One of my teachers and I have been trying to work through the issue of students answering questions online by basically rephrasing the posts of students before theirs. He likes the idea of having responses published for others to see, and he is encouraging his students to build upon the responses of others. And he is teaching his kids what the expectations are regarding responses. But there is a real difference between Web log posting and written, paper responses. I know that kids can share answers and copy no matter what form the responses take. But let’s face it, it’s a lot easier for kids to take ideas when they are easily accessible online. And a larger issue is what happens when students in other sections of those courses use this online content for their own class?
I know that much of this can be avoided by how the assignment is constructed. With process writing where students are working through drafts, Web logs work well in showing the evolution of a piece. Same with research and problem solving to a certain extent. But these kind of short, one-draft answers that are meant to extend conversation past the classroom may not be a best use. Not unless all students post at the same time and we used discussion of those original ideas to extend the conversation.
And we can revisit the question of how much student work should be published online. Greg and I and others discussed this a while back. But I’m going to be interested to see how long it will take before our students start taking other students’ work when posted online.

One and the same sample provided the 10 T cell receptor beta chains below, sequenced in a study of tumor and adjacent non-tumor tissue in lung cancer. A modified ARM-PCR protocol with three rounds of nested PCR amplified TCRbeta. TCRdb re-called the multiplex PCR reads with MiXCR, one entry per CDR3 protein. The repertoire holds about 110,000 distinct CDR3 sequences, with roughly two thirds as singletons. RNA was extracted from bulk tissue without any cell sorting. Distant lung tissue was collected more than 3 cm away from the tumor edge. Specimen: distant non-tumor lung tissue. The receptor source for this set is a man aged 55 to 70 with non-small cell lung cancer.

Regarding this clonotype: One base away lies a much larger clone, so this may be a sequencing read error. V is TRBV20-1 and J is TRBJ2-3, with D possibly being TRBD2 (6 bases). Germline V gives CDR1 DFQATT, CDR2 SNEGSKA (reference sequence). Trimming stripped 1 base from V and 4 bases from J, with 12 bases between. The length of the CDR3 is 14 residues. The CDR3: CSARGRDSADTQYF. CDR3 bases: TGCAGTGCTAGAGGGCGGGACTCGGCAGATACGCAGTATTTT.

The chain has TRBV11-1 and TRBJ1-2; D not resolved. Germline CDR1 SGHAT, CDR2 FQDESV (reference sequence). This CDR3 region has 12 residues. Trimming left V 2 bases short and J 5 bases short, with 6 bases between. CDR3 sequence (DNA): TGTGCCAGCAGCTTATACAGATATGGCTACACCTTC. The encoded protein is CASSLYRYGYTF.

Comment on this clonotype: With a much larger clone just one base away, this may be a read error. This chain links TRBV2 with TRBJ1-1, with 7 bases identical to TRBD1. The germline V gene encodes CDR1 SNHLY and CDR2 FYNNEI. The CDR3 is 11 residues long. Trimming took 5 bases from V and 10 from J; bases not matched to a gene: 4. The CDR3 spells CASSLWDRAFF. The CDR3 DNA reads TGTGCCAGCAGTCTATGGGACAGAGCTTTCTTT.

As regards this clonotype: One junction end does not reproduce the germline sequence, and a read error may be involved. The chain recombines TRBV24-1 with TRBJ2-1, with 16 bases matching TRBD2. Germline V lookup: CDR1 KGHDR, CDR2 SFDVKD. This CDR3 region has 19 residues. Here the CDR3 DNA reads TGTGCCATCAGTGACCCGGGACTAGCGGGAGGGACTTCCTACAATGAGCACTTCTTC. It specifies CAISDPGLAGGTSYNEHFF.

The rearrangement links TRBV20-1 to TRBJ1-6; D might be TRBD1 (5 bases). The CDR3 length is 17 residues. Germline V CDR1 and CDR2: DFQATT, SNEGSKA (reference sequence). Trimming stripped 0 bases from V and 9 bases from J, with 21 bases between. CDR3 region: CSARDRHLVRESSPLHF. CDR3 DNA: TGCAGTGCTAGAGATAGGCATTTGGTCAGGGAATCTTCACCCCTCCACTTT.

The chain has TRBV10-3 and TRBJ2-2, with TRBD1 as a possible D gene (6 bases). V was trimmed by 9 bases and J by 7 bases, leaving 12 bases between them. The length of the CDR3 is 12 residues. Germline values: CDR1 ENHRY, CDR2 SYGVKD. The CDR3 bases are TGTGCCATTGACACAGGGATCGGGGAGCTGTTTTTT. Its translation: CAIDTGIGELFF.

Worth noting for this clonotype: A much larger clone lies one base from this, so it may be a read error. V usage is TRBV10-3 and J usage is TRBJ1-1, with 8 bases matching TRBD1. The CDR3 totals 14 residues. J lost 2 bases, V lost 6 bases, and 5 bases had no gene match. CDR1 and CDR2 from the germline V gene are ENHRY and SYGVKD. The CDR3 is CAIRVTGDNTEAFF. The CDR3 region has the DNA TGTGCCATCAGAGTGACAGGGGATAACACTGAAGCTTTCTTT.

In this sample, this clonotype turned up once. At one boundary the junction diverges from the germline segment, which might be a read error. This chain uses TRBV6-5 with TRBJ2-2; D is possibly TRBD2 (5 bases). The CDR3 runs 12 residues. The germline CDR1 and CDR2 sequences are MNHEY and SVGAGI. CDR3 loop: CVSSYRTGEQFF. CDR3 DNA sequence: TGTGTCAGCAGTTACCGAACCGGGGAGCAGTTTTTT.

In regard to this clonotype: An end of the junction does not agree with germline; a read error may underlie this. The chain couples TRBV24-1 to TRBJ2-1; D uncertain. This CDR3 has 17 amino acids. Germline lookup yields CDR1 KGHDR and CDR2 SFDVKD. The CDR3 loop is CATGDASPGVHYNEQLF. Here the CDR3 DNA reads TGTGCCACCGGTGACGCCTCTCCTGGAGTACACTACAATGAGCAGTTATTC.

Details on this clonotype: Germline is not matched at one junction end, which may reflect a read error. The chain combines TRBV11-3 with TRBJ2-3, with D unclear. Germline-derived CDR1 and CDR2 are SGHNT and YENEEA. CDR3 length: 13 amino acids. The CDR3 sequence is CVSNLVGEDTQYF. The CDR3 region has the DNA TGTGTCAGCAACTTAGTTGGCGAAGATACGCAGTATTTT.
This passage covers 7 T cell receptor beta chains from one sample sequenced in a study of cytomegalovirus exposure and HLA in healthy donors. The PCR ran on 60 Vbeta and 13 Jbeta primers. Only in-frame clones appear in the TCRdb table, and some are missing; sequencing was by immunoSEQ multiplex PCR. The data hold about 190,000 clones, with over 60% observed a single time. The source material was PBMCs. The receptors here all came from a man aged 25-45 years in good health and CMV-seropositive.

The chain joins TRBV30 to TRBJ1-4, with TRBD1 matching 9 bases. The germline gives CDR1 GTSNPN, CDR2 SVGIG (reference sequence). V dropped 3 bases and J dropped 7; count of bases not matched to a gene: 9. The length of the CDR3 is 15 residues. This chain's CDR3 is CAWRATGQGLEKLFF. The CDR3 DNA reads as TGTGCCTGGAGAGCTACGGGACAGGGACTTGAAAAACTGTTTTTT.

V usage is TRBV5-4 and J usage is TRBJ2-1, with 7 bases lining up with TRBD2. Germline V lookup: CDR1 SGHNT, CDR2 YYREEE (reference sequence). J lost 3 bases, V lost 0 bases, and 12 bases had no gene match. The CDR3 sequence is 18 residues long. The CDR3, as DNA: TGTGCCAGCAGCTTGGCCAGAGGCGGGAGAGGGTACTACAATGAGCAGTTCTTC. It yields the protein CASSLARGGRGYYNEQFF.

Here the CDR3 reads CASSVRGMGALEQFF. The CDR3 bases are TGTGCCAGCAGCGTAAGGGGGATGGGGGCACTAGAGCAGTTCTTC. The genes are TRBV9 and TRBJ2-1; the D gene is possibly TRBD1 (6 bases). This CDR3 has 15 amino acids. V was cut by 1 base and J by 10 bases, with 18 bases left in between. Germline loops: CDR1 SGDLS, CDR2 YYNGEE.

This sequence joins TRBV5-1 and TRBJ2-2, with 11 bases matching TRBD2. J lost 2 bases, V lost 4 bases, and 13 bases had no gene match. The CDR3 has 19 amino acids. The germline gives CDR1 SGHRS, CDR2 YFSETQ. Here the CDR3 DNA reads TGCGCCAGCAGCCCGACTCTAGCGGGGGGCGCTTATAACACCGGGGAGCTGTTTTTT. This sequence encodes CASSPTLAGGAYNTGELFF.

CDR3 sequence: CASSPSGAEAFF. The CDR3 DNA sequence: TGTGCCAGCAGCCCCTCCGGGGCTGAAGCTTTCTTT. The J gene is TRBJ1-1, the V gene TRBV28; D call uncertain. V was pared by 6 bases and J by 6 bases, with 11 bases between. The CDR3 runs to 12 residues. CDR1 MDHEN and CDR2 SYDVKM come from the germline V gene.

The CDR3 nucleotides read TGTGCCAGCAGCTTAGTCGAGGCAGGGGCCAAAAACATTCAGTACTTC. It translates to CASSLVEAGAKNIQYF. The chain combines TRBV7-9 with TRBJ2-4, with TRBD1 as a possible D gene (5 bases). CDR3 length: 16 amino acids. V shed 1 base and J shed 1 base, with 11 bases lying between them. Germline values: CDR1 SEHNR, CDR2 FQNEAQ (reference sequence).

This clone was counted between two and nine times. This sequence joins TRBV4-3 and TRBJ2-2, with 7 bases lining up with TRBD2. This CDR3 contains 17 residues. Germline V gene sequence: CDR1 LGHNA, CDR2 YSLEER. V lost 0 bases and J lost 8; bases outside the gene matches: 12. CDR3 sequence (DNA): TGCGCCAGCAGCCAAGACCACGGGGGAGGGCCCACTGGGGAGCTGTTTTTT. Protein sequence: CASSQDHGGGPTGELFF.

Two thoughts…there had been some discussion a while back of putting an option into Manila for private or public publishing. I wonder where that is in terms of development. And, I need to dig further into the search functions of Manila for the entire server. I’m sure there is a way to Google search our whole domain which we’re going to need to do from time to time.
Dennis G. Jerz says
I’m having almost the opposite problem… I hyped weblogs for a couple weeks before I actually introduced them to my students, some of whom really made their blogs their own. Now they feel like I am intruding when I give them assigned topics to blog. The link goes to a related blog entry that has examples.
P.S. I use MT, so I can’t speak to your specific Manilla questions, but it ought to be possible to password-protect a directory where a group blog lives, and share that password with a group. Just a thought.
Terry Elliott says
My take on blogs has always been that they blow the doors off institutional frameworks, especially moribund ones. Weblogs are a means to an end; and the end is learning not schooling. The strategic student is always looking for the extrinsic reward–the grade–so he or she will use it to get that grade, dust his hands together, and say, “Well, that’s that.” As long as schools consider weblogs as a just another delivery tool for the same old wine then it won’t matter how shiny, cool and new the bottle is. The best weblogs are their own reward. A few students get that right away, then they ask themselves, “What do I need a teacher for?” I am struggling with the same problem although I think what Dennis is talking about is the institutional difference between high school and higher ed. As David Wiley said recently, paraphrasing here, just because you are a good water polo coach doesn’t mean you do the same thing with horses. Chew on that, grasshopper. ;]